Friday, March 21, 2014

Retroactive Faith

Thinking this morning about the word 'retroactive' and how much of my faith relies on this concept.

It is relatively new word. The Online Etymology Dictionary dates this word at around 1610 and cites a French origin 'rétroactif'. Even though the word is new the concept is old.

"I have been crucified with Christ. It is no longer I who live, but Christ who lives in me. And the life I now live in the flesh I live by faith in the Son of God, who loved me and gave himself for me. I do not nullify the grace of God, for if righteousness were through the law, then Christ died for no purpose." - Galatians 2:20-21 ESV

Retro-activity is a legal concept. Something that was previously unknown or unproven that happened in the past suddenly has great impact on present and future standing. The object remains unchanged but because of legal ramifications there is great fresh activity.

The law deals with now. Faith deals with something carried from the past into the present and future.

Guilt is when what we have done in the past follows us into the present. Forgiveness is when what Jesus did on the cross, planned before the foundation of the world, floods all of our being... past, present and future. Eternal things have retroactive status previous to time and space.

Chew on that for a while. {smile}

A retroactive faith will have a real present hope. When we enter into present faith based on what Christ has already done it is like a warm breeze coming from behind us and passing over us to refresh us. The things God has won for us materialize around us seemingly out of no where.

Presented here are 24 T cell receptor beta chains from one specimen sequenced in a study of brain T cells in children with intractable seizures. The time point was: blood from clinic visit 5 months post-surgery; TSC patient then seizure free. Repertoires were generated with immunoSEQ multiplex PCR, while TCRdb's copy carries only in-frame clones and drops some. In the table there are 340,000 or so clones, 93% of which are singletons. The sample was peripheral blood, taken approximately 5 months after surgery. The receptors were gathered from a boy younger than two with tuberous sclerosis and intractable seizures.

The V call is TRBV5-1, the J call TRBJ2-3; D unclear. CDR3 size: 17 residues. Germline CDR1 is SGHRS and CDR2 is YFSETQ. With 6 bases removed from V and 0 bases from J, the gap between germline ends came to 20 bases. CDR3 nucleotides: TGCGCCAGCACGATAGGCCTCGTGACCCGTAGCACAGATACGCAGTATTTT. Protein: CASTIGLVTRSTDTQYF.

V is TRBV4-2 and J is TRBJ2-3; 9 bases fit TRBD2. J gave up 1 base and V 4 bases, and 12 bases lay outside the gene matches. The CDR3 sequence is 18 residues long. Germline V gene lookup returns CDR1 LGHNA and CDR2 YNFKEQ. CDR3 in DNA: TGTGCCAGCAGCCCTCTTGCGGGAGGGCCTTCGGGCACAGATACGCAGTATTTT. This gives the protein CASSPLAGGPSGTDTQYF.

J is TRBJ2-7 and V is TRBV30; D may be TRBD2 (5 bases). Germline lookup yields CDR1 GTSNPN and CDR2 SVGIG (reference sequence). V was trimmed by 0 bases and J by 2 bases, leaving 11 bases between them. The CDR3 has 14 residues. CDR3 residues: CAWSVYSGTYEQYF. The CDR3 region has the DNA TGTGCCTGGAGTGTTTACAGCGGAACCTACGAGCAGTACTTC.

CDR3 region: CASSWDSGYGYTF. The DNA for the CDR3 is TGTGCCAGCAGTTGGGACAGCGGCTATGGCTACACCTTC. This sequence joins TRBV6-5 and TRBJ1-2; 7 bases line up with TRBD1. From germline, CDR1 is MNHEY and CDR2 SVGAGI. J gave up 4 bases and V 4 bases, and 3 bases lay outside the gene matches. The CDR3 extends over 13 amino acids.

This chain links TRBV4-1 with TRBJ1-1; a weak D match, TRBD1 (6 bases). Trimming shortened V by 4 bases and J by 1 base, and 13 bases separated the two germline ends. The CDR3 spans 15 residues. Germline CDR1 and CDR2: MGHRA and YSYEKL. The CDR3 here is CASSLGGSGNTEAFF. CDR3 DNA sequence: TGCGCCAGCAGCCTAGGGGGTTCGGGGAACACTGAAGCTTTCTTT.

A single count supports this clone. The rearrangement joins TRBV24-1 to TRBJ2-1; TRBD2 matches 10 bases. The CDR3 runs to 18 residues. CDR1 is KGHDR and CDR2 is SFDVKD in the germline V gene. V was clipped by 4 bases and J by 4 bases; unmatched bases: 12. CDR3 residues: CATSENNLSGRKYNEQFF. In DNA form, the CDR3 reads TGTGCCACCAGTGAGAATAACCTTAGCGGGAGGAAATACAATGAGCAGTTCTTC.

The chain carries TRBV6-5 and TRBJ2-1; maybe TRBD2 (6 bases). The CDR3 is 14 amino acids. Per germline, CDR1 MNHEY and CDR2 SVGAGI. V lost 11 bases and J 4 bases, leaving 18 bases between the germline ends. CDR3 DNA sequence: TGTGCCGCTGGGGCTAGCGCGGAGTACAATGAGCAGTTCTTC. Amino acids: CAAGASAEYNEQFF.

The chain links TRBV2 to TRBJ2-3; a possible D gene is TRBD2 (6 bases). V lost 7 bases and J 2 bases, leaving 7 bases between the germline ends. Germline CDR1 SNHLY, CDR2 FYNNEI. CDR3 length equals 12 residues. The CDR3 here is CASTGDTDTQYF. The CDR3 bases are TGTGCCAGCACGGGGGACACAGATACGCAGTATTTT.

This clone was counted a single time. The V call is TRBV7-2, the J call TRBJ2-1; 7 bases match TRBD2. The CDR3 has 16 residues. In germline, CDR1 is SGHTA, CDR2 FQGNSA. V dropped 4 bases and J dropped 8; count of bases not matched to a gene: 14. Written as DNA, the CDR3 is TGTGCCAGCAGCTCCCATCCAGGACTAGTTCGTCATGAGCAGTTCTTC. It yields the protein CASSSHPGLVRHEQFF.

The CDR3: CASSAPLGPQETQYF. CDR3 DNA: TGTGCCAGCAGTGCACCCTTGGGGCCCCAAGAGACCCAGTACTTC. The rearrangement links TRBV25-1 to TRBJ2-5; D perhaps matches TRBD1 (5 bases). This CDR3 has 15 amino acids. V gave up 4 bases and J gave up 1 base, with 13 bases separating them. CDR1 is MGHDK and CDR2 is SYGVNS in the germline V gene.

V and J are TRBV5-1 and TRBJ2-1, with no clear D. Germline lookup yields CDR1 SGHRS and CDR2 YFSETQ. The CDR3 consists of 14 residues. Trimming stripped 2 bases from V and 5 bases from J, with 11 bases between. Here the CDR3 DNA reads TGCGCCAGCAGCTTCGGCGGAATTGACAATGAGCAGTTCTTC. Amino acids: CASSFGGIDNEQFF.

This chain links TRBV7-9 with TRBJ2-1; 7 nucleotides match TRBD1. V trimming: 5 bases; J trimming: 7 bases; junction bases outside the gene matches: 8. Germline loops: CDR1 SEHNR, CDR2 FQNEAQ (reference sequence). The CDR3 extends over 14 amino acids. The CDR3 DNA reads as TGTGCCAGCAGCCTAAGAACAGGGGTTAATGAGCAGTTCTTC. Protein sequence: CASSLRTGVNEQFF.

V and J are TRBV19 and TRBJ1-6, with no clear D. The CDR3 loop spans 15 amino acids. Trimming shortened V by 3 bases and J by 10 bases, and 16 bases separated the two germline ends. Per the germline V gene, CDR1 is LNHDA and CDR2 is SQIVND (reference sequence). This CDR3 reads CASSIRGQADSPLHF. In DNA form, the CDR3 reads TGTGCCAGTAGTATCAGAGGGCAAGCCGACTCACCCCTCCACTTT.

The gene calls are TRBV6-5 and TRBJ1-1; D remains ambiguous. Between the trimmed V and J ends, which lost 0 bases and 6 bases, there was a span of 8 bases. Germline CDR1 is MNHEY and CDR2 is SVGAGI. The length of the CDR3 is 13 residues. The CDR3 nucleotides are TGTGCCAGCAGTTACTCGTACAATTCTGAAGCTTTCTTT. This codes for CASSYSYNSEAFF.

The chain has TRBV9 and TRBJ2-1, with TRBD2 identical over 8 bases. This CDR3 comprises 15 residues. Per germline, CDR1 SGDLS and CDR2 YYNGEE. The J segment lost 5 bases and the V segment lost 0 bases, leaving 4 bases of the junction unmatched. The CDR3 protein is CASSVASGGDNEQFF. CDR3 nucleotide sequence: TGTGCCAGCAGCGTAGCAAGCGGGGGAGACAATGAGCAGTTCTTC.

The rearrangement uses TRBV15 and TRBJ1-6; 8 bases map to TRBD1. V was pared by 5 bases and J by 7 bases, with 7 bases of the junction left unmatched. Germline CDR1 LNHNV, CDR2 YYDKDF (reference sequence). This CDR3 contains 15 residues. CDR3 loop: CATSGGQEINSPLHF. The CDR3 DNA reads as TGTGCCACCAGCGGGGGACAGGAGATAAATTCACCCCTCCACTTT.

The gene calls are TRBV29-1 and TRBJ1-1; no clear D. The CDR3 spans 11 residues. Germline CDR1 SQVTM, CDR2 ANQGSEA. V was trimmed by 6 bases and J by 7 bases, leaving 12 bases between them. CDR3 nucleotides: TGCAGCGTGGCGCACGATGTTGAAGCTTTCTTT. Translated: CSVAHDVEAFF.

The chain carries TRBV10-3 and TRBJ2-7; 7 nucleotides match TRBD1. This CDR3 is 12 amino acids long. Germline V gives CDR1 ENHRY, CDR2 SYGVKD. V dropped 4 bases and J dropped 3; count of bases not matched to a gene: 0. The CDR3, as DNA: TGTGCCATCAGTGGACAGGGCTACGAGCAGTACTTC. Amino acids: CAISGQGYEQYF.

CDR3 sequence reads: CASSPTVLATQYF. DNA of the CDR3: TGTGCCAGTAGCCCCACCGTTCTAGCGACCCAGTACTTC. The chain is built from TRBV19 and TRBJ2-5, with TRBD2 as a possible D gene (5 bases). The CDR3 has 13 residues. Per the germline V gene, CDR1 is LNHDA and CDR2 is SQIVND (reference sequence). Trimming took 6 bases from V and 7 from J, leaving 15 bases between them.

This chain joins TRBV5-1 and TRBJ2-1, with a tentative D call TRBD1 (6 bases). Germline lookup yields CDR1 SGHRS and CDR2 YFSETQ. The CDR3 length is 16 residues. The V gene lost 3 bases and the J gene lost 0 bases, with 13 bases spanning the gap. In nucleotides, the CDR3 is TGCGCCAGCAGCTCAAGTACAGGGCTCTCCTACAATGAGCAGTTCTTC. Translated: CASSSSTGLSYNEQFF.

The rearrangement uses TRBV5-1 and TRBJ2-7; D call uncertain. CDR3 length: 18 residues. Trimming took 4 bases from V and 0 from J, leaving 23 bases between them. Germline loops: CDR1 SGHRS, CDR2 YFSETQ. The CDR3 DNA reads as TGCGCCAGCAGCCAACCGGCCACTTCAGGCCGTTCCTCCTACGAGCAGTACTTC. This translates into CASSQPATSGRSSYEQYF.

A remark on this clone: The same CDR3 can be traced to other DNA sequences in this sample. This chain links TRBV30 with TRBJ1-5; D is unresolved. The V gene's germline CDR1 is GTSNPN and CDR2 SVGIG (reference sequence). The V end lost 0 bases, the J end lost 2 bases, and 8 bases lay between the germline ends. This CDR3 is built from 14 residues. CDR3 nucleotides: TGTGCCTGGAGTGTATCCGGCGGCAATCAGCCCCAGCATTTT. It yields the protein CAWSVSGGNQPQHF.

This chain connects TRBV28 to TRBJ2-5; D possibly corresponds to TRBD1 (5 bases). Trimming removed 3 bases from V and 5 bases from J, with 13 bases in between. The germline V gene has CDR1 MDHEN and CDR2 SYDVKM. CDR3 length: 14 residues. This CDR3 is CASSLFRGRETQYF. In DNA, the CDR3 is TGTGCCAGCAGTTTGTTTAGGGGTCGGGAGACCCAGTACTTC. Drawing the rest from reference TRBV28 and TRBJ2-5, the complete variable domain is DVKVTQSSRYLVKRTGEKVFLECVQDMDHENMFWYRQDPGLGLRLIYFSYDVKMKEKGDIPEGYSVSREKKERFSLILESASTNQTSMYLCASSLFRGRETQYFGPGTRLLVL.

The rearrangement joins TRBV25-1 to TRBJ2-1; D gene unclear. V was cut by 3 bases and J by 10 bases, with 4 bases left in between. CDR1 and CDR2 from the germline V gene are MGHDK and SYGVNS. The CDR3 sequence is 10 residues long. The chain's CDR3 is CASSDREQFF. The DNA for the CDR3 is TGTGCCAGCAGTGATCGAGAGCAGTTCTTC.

'Amazing Grace, how sweet the sound,
That saved a wretch like me.
I once was lost but now am found,
Was blind, but now I see.

T'was Grace that taught my heart to fear.
And Grace, my fears relieved.
How precious did that Grace appear
The hour I first believed.

Through many dangers, toils and snares
I have already come;
'Tis Grace that brought me safe thus far
and Grace will lead me home.

The Lord has promised good to me.
His word my hope secures.
He will my shield and portion be,
As long as life endures.

Yea, when this flesh and heart shall fail,
And mortal life shall cease,
I shall possess within the veil,
A life of joy and peace.

Yes, when this flesh and heart shall fail,
And mortal life shall cease;
I shall profess, within the vail,
A life of joy and peace.'

Amazing Grace by John Newton (1725-1807)


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